Dozens were arrested over the weekend after authorities decided to take harsh measures towards protesters in Austin and Portland.
Early Sunday 38 protesters from the Occupy Austin movement were arrested with charges of criminal trespassing. The occupiers set up shop on City Hall property, and according to officials, protesters refused to make way for pressure washing crews and were forced off the premises in cuffs after refusing to remove a food table.
The Daily Texan reported that City Hall officials released a memo on Saturday publicizing new regulations that pertain to the occupiers of Austin.
The memo states that sleeping and camping are strictly prohibited. Also in the memo the use of signs and food distribution tables were forbidden.
Austin Police Chief Art Acevedo offered a fairly original explanation for arresting the occupiers.
According to him it was for their own good.
“Some families with children showing up to show support Occupy Austin have been discouraged because of these conditions,” said Acevedo. “There are a few folks that created an environment that is challenging for the occupiers, visitors and workers around city hall,” Acevedo stated.
Many occupiers doubted that the new regulations were valid and found it hard to believe that Austin PD was trying to make it safe families to join in on the protests.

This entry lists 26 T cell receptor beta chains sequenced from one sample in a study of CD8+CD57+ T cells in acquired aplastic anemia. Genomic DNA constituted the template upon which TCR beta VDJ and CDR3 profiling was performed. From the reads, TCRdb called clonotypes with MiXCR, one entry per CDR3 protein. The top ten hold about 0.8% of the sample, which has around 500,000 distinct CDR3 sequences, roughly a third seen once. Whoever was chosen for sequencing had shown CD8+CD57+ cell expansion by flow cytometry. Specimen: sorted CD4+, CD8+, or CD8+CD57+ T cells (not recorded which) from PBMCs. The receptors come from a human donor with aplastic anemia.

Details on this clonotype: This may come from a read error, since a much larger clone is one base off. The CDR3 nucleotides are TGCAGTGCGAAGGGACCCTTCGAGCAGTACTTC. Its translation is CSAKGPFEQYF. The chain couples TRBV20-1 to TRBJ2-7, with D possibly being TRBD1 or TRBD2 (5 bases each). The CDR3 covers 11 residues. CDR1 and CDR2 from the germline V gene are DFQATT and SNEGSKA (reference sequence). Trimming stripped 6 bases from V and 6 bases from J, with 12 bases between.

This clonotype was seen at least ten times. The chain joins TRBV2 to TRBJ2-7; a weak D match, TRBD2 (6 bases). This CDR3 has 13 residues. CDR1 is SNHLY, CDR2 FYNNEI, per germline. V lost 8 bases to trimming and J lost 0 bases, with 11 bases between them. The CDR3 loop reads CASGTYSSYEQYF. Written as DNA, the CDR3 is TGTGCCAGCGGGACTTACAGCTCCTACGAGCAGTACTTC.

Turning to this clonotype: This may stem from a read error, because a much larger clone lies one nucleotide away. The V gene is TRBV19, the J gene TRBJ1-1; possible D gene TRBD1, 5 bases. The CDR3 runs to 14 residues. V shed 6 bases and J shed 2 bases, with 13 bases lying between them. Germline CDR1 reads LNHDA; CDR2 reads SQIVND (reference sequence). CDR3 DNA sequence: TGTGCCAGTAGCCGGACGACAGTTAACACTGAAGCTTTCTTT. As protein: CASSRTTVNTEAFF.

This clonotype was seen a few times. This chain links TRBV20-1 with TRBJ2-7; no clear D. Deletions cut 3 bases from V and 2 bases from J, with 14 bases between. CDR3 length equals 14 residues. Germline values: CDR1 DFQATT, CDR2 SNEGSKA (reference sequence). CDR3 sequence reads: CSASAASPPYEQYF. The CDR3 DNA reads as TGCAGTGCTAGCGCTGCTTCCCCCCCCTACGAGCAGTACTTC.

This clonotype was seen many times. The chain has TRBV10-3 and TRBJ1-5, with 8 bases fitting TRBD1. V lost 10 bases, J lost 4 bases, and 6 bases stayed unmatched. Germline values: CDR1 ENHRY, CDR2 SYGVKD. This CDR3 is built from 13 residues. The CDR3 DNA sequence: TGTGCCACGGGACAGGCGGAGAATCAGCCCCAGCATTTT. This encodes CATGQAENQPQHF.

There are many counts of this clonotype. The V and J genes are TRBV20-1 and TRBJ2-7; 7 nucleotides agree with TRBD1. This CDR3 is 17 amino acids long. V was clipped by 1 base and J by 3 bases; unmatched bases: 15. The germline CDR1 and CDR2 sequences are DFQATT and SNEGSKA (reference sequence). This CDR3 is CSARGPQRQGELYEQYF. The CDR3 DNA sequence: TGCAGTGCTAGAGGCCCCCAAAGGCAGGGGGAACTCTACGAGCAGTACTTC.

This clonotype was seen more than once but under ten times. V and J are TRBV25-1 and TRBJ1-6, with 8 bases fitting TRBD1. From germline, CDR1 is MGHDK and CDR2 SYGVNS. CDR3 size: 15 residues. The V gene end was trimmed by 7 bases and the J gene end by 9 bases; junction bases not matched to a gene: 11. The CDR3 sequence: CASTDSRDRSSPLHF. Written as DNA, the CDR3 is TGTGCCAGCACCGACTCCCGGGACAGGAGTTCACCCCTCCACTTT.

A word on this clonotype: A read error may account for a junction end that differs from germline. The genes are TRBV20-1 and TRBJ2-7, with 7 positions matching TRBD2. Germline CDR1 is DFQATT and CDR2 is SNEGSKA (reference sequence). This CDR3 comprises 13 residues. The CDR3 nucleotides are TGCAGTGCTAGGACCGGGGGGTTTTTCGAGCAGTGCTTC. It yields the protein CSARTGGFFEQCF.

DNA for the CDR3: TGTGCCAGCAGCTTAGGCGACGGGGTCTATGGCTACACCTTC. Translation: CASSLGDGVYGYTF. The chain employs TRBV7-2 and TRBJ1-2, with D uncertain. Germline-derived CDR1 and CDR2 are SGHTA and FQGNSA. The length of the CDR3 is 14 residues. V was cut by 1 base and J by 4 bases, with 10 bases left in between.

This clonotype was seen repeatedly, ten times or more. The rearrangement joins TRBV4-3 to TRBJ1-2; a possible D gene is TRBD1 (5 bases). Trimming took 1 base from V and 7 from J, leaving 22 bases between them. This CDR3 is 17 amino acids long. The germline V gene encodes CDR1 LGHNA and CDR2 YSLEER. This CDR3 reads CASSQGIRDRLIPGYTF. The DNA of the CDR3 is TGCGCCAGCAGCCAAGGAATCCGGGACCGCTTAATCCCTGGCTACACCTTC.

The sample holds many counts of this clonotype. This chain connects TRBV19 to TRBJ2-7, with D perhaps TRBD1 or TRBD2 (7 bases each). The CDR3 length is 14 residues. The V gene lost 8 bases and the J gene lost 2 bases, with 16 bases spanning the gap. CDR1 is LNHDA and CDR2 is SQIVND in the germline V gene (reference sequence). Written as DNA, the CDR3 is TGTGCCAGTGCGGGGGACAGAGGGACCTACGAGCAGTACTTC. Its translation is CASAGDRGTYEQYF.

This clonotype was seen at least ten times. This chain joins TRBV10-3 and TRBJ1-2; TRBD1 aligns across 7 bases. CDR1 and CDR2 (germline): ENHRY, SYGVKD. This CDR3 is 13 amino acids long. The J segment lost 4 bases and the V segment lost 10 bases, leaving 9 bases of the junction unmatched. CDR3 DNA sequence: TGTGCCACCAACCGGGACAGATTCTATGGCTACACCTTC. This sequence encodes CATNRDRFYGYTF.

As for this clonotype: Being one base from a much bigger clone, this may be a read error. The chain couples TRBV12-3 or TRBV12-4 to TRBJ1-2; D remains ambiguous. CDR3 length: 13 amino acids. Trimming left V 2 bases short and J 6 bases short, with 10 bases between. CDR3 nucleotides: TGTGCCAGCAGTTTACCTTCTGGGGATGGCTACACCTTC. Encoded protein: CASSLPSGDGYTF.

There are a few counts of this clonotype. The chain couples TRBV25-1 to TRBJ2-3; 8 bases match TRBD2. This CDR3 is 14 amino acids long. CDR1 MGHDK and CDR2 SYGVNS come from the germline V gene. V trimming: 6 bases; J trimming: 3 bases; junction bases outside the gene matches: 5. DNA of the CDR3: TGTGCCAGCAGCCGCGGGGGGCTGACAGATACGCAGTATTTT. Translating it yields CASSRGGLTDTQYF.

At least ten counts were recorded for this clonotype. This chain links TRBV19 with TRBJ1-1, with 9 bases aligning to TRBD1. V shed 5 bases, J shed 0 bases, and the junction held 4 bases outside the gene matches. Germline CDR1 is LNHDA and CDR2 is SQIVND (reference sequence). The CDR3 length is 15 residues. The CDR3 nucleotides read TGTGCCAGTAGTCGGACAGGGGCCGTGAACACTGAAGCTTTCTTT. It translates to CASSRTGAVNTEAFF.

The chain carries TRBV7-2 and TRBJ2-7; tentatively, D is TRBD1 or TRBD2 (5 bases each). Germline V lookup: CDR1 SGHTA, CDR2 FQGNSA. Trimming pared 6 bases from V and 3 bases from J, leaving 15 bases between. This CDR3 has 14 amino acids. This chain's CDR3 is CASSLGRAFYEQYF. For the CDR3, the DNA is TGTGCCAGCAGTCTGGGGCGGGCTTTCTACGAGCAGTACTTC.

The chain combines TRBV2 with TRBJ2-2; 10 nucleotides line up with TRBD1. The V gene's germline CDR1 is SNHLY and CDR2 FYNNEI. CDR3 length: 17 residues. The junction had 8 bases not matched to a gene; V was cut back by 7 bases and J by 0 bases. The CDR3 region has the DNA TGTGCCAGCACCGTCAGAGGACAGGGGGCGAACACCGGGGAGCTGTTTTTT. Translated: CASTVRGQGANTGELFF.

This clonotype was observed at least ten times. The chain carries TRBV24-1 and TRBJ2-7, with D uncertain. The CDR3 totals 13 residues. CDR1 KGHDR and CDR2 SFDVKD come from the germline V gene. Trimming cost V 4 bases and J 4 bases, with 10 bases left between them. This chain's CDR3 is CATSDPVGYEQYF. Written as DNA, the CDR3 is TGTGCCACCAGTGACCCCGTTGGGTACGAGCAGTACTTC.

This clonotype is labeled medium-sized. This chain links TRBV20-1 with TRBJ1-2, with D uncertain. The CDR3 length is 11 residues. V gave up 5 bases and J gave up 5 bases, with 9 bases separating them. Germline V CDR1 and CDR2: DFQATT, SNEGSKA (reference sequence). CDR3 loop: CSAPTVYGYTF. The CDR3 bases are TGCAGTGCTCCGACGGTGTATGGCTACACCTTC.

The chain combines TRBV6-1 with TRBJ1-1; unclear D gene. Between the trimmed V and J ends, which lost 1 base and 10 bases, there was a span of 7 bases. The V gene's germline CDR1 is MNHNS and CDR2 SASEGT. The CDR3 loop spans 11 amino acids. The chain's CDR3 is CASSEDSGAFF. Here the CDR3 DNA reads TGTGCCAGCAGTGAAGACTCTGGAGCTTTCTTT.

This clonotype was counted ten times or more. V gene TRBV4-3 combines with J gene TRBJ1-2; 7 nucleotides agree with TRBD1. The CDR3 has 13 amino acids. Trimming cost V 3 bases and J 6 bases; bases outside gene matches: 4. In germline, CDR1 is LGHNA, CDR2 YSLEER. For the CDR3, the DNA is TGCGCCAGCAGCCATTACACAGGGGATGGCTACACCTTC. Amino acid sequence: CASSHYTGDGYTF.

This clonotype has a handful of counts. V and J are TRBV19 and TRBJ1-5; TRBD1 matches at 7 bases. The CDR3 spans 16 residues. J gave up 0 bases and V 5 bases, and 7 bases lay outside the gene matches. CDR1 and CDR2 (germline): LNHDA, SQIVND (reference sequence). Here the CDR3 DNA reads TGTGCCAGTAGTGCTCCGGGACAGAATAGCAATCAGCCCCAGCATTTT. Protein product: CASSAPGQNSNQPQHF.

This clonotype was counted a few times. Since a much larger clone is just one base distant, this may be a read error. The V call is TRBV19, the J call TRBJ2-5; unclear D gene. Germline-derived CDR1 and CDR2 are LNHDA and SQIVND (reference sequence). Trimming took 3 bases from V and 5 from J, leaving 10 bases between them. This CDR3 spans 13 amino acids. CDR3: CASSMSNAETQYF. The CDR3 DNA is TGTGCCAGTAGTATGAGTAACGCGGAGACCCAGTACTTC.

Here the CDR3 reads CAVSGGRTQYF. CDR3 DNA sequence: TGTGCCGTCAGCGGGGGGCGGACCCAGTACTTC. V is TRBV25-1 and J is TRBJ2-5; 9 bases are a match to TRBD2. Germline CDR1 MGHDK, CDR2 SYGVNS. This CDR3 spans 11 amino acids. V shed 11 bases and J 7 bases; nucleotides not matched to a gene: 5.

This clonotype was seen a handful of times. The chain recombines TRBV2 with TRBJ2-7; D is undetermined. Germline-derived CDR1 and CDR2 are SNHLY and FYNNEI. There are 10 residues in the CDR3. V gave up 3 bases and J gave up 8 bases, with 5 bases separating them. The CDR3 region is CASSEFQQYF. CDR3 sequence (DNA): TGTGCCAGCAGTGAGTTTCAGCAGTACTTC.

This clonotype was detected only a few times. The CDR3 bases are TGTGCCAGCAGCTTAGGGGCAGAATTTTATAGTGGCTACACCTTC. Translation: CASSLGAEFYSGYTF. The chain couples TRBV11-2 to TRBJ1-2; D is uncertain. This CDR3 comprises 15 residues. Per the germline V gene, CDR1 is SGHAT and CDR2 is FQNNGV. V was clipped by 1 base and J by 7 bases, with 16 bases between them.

"These were arbitrary rules that came from City Hall which is what spurred people to resist in a non-violent way," Ronnie Garza told YNN.
Garza and many other protesters thought the new regulations were more of a list of demands and didn’t think it was actually a law.
Michelle Millette, an Austin occupier, said, “the general assembly wanted to let people know about what the memo said. We requested 48 hours to discuss the proposals, but they never got back to us,” Millette told The Daily Texan.
A similar sight was seen in Portland, Oregon that same night.
In Portland police cracked down on over two dozen protesters for trespassing.
Officials say the protesters refused to leave the premises after a midnight, which is when the park closes.
Authorities say the demonstrators were given ample warnings.
Civil rights activist say law enforcement shouldn’t violate people’s right to assemble and also feel the pressure washing tactic is just a front to diminish the Occupy movement.
"This is private property, owned by the City of Austin as public space," said protester Brian Overman to KVUE an ABC affiliate.
"For them to come out with a memo saying we don't feel that this particular area is appropriate for freedom of speech – there's no precedent for that," Overman concluded.